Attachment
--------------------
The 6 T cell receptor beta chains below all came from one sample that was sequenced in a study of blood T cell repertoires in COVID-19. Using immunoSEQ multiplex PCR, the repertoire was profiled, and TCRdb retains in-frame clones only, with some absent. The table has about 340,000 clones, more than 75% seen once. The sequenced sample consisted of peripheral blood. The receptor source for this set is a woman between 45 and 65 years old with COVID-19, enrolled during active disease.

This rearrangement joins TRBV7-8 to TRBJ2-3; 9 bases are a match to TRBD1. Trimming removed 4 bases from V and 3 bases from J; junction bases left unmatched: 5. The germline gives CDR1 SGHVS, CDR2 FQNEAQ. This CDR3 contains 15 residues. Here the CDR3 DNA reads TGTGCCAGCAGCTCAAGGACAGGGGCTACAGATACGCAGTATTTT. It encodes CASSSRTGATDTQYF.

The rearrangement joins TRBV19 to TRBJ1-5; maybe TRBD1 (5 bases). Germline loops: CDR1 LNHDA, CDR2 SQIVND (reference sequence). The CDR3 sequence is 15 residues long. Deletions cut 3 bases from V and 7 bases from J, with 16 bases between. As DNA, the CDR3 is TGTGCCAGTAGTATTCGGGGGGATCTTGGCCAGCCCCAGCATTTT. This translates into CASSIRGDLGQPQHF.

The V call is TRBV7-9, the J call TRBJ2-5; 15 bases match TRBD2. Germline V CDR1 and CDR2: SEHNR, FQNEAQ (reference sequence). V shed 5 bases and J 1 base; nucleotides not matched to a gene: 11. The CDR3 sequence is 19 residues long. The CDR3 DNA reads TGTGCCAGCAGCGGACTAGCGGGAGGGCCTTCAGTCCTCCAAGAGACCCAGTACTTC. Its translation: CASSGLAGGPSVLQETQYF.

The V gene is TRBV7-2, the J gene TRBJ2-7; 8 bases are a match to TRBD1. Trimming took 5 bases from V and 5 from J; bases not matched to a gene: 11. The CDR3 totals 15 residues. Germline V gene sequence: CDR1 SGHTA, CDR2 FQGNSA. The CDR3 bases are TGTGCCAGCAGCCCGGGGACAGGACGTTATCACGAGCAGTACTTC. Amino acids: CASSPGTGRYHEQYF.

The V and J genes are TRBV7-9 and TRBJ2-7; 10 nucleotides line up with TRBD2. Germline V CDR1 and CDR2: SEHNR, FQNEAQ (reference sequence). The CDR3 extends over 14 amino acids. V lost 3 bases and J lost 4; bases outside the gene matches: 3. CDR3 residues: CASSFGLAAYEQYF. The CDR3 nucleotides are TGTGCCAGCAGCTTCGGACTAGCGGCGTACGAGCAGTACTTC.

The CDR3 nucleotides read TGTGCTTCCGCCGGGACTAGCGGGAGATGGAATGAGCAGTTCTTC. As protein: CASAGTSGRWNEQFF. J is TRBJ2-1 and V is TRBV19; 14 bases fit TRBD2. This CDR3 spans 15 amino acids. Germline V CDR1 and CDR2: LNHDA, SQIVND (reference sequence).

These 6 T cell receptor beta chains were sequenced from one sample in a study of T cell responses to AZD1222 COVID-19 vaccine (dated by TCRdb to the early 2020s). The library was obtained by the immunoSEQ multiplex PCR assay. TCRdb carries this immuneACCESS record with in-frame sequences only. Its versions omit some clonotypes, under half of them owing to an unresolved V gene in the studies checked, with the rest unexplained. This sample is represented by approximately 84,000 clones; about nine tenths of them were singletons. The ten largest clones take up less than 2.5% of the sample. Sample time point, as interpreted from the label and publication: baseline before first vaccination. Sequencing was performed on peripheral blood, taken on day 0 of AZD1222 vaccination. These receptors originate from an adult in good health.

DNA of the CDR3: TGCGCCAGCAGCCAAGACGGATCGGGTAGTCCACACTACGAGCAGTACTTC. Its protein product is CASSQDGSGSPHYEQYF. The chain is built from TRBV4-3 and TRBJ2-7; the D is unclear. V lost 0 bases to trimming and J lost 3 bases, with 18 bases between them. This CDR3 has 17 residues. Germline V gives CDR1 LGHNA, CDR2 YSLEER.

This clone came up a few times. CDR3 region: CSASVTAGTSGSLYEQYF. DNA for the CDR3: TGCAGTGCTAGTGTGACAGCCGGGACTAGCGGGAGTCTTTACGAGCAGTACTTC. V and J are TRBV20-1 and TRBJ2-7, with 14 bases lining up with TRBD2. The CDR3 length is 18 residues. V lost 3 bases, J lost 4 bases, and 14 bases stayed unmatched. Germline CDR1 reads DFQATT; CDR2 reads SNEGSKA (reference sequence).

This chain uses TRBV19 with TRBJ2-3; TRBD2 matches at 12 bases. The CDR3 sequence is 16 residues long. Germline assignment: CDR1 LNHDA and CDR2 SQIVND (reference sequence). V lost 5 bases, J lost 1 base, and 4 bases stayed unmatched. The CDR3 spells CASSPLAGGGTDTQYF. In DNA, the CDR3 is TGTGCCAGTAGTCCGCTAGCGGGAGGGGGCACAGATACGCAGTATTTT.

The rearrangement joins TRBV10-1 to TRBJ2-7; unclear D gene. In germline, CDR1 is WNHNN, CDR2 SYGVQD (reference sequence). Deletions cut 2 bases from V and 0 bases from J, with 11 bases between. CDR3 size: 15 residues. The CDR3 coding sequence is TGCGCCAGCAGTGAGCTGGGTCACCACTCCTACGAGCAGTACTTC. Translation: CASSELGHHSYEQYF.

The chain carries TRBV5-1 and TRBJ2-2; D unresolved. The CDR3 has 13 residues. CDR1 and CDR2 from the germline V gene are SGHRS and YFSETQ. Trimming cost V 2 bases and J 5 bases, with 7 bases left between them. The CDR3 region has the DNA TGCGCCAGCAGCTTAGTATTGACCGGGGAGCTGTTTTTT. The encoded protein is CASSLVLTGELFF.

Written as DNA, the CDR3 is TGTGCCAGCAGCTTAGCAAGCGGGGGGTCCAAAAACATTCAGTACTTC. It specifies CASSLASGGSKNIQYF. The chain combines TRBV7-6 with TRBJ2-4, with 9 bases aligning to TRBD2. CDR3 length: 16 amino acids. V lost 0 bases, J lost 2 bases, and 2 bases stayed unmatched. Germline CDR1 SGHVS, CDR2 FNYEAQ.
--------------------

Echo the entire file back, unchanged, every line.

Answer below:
The 6 T cell receptor beta chains below all came from one sample that was sequenced in a study of blood T cell repertoires in COVID-19. Using immunoSEQ multiplex PCR, the repertoire was profiled, and TCRdb retains in-frame clones only, with some absent. The table has about 340,000 clones, more than 75% seen once. The sequenced sample consisted of peripheral blood. The receptor source for this set is a woman between 45 and 65 years old with COVID-19, enrolled during active disease.

This rearrangement joins TRBV7-8 to TRBJ2-3; 9 bases are a match to TRBD1. Trimming removed 4 bases from V and 3 bases from J; junction bases left unmatched: 5. The germline gives CDR1 SGHVS, CDR2 FQNEAQ. This CDR3 contains 15 residues. Here the CDR3 DNA reads TGTGCCAGCAGCTCAAGGACAGGGGCTACAGATACGCAGTATTTT. It encodes CASSSRTGATDTQYF.

The rearrangement joins TRBV19 to TRBJ1-5; maybe TRBD1 (5 bases). Germline loops: CDR1 LNHDA, CDR2 SQIVND (reference sequence). The CDR3 sequence is 15 residues long. Deletions cut 3 bases from V and 7 bases from J, with 16 bases between. As DNA, the CDR3 is TGTGCCAGTAGTATTCGGGGGGATCTTGGCCAGCCCCAGCATTTT. This translates into CASSIRGDLGQPQHF.

The V call is TRBV7-9, the J call TRBJ2-5; 15 bases match TRBD2. Germline V CDR1 and CDR2: SEHNR, FQNEAQ (reference sequence). V shed 5 bases and J 1 base; nucleotides not matched to a gene: 11. The CDR3 sequence is 19 residues long. The CDR3 DNA reads TGTGCCAGCAGCGGACTAGCGGGAGGGCCTTCAGTCCTCCAAGAGACCCAGTACTTC. Its translation: CASSGLAGGPSVLQETQYF.

The V gene is TRBV7-2, the J gene TRBJ2-7; 8 bases are a match to TRBD1. Trimming took 5 bases from V and 5 from J; bases not matched to a gene: 11. The CDR3 totals 15 residues. Germline V gene sequence: CDR1 SGHTA, CDR2 FQGNSA. The CDR3 bases are TGTGCCAGCAGCCCGGGGACAGGACGTTATCACGAGCAGTACTTC. Amino acids: CASSPGTGRYHEQYF.

The V and J genes are TRBV7-9 and TRBJ2-7; 10 nucleotides line up with TRBD2. Germline V CDR1 and CDR2: SEHNR, FQNEAQ (reference sequence). The CDR3 extends over 14 amino acids. V lost 3 bases and J lost 4; bases outside the gene matches: 3. CDR3 residues: CASSFGLAAYEQYF. The CDR3 nucleotides are TGTGCCAGCAGCTTCGGACTAGCGGCGTACGAGCAGTACTTC.

The CDR3 nucleotides read TGTGCTTCCGCCGGGACTAGCGGGAGATGGAATGAGCAGTTCTTC. As protein: CASAGTSGRWNEQFF. J is TRBJ2-1 and V is TRBV19; 14 bases fit TRBD2. This CDR3 spans 15 amino acids. Germline V CDR1 and CDR2: LNHDA, SQIVND (reference sequence).

These 6 T cell receptor beta chains were sequenced from one sample in a study of T cell responses to AZD1222 COVID-19 vaccine (dated by TCRdb to the early 2020s). The library was obtained by the immunoSEQ multiplex PCR assay. TCRdb carries this immuneACCESS record with in-frame sequences only. Its versions omit some clonotypes, under half of them owing to an unresolved V gene in the studies checked, with the rest unexplained. This sample is represented by approximately 84,000 clones; about nine tenths of them were singletons. The ten largest clones take up less than 2.5% of the sample. Sample time point, as interpreted from the label and publication: baseline before first vaccination. Sequencing was performed on peripheral blood, taken on day 0 of AZD1222 vaccination. These receptors originate from an adult in good health.

DNA of the CDR3: TGCGCCAGCAGCCAAGACGGATCGGGTAGTCCACACTACGAGCAGTACTTC. Its protein product is CASSQDGSGSPHYEQYF. The chain is built from TRBV4-3 and TRBJ2-7; the D is unclear. V lost 0 bases to trimming and J lost 3 bases, with 18 bases between them. This CDR3 has 17 residues. Germline V gives CDR1 LGHNA, CDR2 YSLEER.

This clone came up a few times. CDR3 region: CSASVTAGTSGSLYEQYF. DNA for the CDR3: TGCAGTGCTAGTGTGACAGCCGGGACTAGCGGGAGTCTTTACGAGCAGTACTTC. V and J are TRBV20-1 and TRBJ2-7, with 14 bases lining up with TRBD2. The CDR3 length is 18 residues. V lost 3 bases, J lost 4 bases, and 14 bases stayed unmatched. Germline CDR1 reads DFQATT; CDR2 reads SNEGSKA (reference sequence).

This chain uses TRBV19 with TRBJ2-3; TRBD2 matches at 12 bases. The CDR3 sequence is 16 residues long. Germline assignment: CDR1 LNHDA and CDR2 SQIVND (reference sequence). V lost 5 bases, J lost 1 base, and 4 bases stayed unmatched. The CDR3 spells CASSPLAGGGTDTQYF. In DNA, the CDR3 is TGTGCCAGTAGTCCGCTAGCGGGAGGGGGCACAGATACGCAGTATTTT.

The rearrangement joins TRBV10-1 to TRBJ2-7; unclear D gene. In germline, CDR1 is WNHNN, CDR2 SYGVQD (reference sequence). Deletions cut 2 bases from V and 0 bases from J, with 11 bases between. CDR3 size: 15 residues. The CDR3 coding sequence is TGCGCCAGCAGTGAGCTGGGTCACCACTCCTACGAGCAGTACTTC. Translation: CASSELGHHSYEQYF.

The chain carries TRBV5-1 and TRBJ2-2; D unresolved. The CDR3 has 13 residues. CDR1 and CDR2 from the germline V gene are SGHRS and YFSETQ. Trimming cost V 2 bases and J 5 bases, with 7 bases left between them. The CDR3 region has the DNA TGCGCCAGCAGCTTAGTATTGACCGGGGAGCTGTTTTTT. The encoded protein is CASSLVLTGELFF.

Written as DNA, the CDR3 is TGTGCCAGCAGCTTAGCAAGCGGGGGGTCCAAAAACATTCAGTACTTC. It specifies CASSLASGGSKNIQYF. The chain combines TRBV7-6 with TRBJ2-4, with 9 bases aligning to TRBD2. CDR3 length: 16 amino acids. V lost 0 bases, J lost 2 bases, and 2 bases stayed unmatched. Germline CDR1 SGHVS, CDR2 FNYEAQ.